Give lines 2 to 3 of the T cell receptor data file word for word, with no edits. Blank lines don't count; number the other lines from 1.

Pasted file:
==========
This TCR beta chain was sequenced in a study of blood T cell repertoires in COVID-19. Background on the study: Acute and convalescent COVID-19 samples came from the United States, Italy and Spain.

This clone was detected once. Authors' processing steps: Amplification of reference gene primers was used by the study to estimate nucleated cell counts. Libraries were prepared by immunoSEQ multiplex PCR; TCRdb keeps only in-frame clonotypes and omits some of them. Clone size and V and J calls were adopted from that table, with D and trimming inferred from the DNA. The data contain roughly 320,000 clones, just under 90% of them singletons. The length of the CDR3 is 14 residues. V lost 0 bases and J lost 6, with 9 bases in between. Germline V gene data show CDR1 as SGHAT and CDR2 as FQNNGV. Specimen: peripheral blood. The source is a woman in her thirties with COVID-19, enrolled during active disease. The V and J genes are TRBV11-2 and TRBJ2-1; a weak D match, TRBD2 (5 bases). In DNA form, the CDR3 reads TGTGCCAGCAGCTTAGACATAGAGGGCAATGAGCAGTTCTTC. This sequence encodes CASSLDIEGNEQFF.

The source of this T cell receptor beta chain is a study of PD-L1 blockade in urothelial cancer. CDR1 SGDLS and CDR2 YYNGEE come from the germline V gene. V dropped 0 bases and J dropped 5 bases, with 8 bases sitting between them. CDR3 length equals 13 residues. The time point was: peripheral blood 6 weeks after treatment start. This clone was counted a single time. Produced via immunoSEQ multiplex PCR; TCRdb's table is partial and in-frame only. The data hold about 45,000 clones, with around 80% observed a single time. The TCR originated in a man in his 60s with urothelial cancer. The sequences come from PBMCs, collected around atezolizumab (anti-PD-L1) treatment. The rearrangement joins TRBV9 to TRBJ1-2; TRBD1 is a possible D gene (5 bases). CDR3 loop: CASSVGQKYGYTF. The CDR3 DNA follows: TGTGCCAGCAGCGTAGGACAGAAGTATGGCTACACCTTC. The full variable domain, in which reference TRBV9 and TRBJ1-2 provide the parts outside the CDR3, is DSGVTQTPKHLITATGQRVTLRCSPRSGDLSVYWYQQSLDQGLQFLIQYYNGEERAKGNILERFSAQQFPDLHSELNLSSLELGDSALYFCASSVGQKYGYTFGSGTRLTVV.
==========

This clone was detected once. Authors' processing steps: Amplification of reference gene primers was used by the study to estimate nucleated cell counts. Libraries were prepared by immunoSEQ multiplex PCR; TCRdb keeps only in-frame clonotypes and omits some of them. Clone size and V and J calls were adopted from that table, with D and trimming inferred from the DNA. The data contain roughly 320,000 clones, just under 90% of them singletons. The length of the CDR3 is 14 residues. V lost 0 bases and J lost 6, with 9 bases in between. Germline V gene data show CDR1 as SGHAT and CDR2 as FQNNGV. Specimen: peripheral blood. The source is a woman in her thirties with COVID-19, enrolled during active disease. The V and J genes are TRBV11-2 and TRBJ2-1; a weak D match, TRBD2 (5 bases). In DNA form, the CDR3 reads TGTGCCAGCAGCTTAGACATAGAGGGCAATGAGCAGTTCTTC. This sequence encodes CASSLDIEGNEQFF.

The source of this T cell receptor beta chain is a study of PD-L1 blockade in urothelial cancer. CDR1 SGDLS and CDR2 YYNGEE come from the germline V gene. V dropped 0 bases and J dropped 5 bases, with 8 bases sitting between them. CDR3 length equals 13 residues. The time point was: peripheral blood 6 weeks after treatment start. This clone was counted a single time. Produced via immunoSEQ multiplex PCR; TCRdb's table is partial and in-frame only. The data hold about 45,000 clones, with around 80% observed a single time. The TCR originated in a man in his 60s with urothelial cancer. The sequences come from PBMCs, collected around atezolizumab (anti-PD-L1) treatment. The rearrangement joins TRBV9 to TRBJ1-2; TRBD1 is a possible D gene (5 bases). CDR3 loop: CASSVGQKYGYTF. The CDR3 DNA follows: TGTGCCAGCAGCGTAGGACAGAAGTATGGCTACACCTTC. The full variable domain, in which reference TRBV9 and TRBJ1-2 provide the parts outside the CDR3, is DSGVTQTPKHLITATGQRVTLRCSPRSGDLSVYWYQQSLDQGLQFLIQYYNGEERAKGNILERFSAQQFPDLHSELNLSSLELGDSALYFCASSVGQKYGYTFGSGTRLTVV.